Scars: Signs and symptoms
Scars come in many shapes and sizes. If you have two or more scars, you may notice that the two scars look very different. This happens because so much affects what a scar looks like, including the:
Cause (accident, acne, burn, surgery, etc.)
Wound (size and how deeply the wound penetrated your skin)
Body part (where you wounded your skin)
Wound care (how you treated the wound)
Your genes, age, skin color, and the medications you take can also affect how your skin heals.
Types of scars
When a scar forms on the skin, it will be one of the following types.
Medical name: Cicatrix
What it looks like: While you will eventually see a flat scar, when this scar first appears it tends to be pink to reddish in color and slightly raised. It may also be itchy or painful.
As your skin continues to heal, the scar will flatten and change color. In time, many flat scars are nearly the same color as your skin. A flat scar may also be paler or slightly darker than your surrounding skin.
Proper wound care may increase the likelihood that you’ll see a flat scar instead of a raised scar.
Most scars, such as the one on this man's skin, are flat.
Medical name: Hypertrophic scar
What it looks like: This scar rises above the surface of your skin, so you see a raised, firm scar.
Over time, raised scars tend to flatten, but flattening can take months or years. A raised scar is most likely to form on the chest, upper back, or shoulder area, but it can appear anywhere on your skin.
Some raised scars itch or feel painful. If the scar is large or forms on a shoulder, elbow, or other joint, it can restrict your movement. If you experience any of these problems, you should see a board-certified dermatologist. Treatment can relieve these complications.
A raised scar appeared on this man's chest after surgery.
Medical name: Atrophic scar
What it looks like: These scars sit below the surface of your skin, giving the skin a sunken or pitted look. Most depressed scars form on the face.
Sunken scars can become more noticeable as you age. This happens when the skin relaxes and sags, causing the depressions to become more noticeable.
You’re more likely to develop depressed scars after chickenpox or severe acne clears.
Depressed scars are so common after severe acne clears that dermatologists divide these acne scars into these three types:
Boxcar acne scar
Icepick acne scar
Rolling acne scar
Separating acne scars into distinct types allows a dermatologist to treat each a bit differently, which gives patients the best results.
These deep scars, called icepick scars, appeared when severe acne cleared.
Medical name: Keloid
What it looks like: This scar rises above the surface of the skin. Unlike other raised scars, keloids grow much larger than the wound that caused the scar.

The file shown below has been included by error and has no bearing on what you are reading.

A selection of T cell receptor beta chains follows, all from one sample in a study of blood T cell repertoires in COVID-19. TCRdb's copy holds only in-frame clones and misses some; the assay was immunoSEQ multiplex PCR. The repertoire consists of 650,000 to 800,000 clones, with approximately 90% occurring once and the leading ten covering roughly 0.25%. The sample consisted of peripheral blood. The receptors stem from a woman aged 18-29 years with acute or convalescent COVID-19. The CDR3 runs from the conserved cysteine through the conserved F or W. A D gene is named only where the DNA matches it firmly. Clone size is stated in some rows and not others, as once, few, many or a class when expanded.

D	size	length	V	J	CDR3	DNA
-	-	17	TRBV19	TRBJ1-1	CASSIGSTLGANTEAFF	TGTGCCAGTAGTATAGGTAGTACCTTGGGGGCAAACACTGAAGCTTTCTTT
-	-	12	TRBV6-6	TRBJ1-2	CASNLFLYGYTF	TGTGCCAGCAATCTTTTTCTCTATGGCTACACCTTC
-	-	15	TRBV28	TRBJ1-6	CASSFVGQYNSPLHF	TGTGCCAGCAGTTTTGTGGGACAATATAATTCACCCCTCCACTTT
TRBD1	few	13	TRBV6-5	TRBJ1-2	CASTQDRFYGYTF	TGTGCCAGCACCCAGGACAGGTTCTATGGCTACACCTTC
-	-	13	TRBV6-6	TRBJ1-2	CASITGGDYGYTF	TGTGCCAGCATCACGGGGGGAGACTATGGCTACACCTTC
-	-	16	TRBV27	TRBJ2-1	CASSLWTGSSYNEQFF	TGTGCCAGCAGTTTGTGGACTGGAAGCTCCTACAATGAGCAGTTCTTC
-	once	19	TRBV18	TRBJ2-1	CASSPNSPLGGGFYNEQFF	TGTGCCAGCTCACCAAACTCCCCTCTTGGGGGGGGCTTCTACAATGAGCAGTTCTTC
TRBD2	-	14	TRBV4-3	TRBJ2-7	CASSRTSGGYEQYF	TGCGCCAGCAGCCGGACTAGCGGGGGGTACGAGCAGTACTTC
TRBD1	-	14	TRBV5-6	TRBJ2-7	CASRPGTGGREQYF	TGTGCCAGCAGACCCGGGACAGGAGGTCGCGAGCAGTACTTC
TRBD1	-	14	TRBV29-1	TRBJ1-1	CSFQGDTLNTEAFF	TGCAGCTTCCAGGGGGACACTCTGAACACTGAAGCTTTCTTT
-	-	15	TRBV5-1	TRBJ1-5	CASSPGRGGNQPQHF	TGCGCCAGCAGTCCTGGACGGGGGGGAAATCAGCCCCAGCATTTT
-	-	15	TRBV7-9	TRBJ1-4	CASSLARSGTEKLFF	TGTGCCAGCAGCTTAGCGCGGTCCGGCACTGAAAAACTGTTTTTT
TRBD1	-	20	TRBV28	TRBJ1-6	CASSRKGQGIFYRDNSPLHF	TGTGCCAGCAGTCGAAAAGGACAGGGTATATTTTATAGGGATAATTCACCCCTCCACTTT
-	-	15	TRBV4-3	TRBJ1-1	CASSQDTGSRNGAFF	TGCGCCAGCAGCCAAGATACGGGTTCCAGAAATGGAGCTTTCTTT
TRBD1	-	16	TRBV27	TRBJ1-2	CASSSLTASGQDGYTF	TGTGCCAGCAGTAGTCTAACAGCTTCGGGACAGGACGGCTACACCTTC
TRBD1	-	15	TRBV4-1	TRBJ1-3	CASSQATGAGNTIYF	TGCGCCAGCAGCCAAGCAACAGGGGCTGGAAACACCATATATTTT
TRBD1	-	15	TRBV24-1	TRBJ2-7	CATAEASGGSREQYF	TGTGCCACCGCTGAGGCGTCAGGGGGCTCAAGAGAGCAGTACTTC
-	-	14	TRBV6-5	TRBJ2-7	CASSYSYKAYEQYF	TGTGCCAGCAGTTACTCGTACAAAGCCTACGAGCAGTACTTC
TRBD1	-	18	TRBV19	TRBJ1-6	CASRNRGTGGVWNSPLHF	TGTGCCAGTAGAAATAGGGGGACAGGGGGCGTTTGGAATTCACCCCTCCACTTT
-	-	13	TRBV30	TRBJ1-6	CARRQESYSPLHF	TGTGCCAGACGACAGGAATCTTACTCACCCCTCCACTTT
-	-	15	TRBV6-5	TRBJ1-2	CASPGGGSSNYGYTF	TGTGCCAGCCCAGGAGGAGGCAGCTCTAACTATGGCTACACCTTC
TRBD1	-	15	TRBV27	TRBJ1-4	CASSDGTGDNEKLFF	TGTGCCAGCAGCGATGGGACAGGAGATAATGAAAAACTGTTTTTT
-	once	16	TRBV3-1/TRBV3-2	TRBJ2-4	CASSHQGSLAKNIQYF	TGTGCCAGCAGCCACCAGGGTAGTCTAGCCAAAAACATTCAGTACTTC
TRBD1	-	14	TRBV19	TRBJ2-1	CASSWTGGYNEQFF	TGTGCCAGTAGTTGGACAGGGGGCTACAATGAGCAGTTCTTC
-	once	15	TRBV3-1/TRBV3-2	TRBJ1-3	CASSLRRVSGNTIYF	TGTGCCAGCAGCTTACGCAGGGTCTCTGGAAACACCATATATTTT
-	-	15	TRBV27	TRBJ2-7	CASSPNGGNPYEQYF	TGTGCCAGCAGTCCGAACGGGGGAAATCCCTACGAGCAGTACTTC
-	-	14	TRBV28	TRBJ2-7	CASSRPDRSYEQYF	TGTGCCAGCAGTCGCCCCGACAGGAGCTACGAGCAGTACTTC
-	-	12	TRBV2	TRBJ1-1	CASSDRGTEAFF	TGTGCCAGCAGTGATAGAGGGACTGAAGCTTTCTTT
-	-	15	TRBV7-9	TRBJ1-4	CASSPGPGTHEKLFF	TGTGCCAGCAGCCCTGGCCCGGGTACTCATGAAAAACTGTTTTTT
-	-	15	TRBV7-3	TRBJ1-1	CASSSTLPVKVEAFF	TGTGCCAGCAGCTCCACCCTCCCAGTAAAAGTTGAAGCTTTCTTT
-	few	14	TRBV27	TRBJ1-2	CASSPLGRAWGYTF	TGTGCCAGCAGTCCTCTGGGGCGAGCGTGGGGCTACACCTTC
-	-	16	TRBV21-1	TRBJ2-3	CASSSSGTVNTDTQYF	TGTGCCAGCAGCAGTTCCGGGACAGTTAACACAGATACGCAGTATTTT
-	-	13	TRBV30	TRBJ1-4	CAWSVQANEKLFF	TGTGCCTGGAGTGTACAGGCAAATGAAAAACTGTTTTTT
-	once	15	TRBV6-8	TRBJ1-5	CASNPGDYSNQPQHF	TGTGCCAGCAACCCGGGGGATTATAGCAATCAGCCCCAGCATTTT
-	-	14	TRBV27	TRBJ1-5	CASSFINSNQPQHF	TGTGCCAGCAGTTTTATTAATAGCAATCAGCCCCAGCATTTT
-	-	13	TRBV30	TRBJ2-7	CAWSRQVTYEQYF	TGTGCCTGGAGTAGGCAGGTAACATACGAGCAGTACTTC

A keloid may appear months or even a year after you injure your skin.
As a keloid grows, it may feel painful or itchy. Like other raised scars, a keloid can reduce your ability to move if it forms over a joint, such as the shoulder or elbow, or grows very large. Treatment can help ease these complications.
While flat and raised scars may eventually become less noticeable, keloids never go away without treatment.
The mass on this girl’s earlobe is a keloid, which appeared several months after she had her ears pierced.
Medical name: Contracture scar
What it looks like: When a scar forms, the new tissue tends to be tighter and thicker than your skin. Sometimes, this tightening makes it difficult to move. Any scar that limits movement is called a contracture scar.
Burns, except for minor ones, often cause a contracture scar. A contracture scar on your knee may mean that you’ll no longer be able to fully straighten your leg.
A burn can cause a contracture scar
If you have a serious burn, go to a burn center. Getting treatment at a burn center can help you prevent a contracture scar.
Because a contracture scar can restrict movement, it is a serious complication.
You can also develop a contracture scar if a large keloid forms.
After a blast injured this man’s arm, he developed this contracture scar, which limits his ability to move his wrist, forearm, and fingers.
Medical name: Striae
What it looks like: Yes, stretch marks are a type of scar. Stretch marks are scars because they cause breaks in our connective tissue (the tissue that lies beneath our skin and gives it shape).
We typically get stretch marks when our skin grows or shrinks quickly, such as during pregnancy, rapid weight loss or gain, or adolescence. Bodybuilders and weight lifters who bulk up quickly can also develop stretch marks.
Early stretch marks are often red, purple, or dark brown. As stretch marks mature, they lighten and tend to look white or silver. Stretch marks can be slightly raised or sit a bit lower than the surface of your skin.
Any time your skin expands quickly, such as during pregnancy, you can develop stretch marks.
Images 1, 6: Getty Images
Images 2,3,4,7: Used with permission of the American Academy of Dermatology National Library of Dermatologic Teaching Slides.
Image 5: Used with permission of the Journal of the American Academy of Dermatology. J Am Acad Dermatol. 2014;71:841-2.
Gold MH, McGuire M, et al. “Updated international clinical recommendations on scar management: Part 2—Algorithms for scar prevention and treatment.” Dermatol Surg. 2014;40(8):825-31.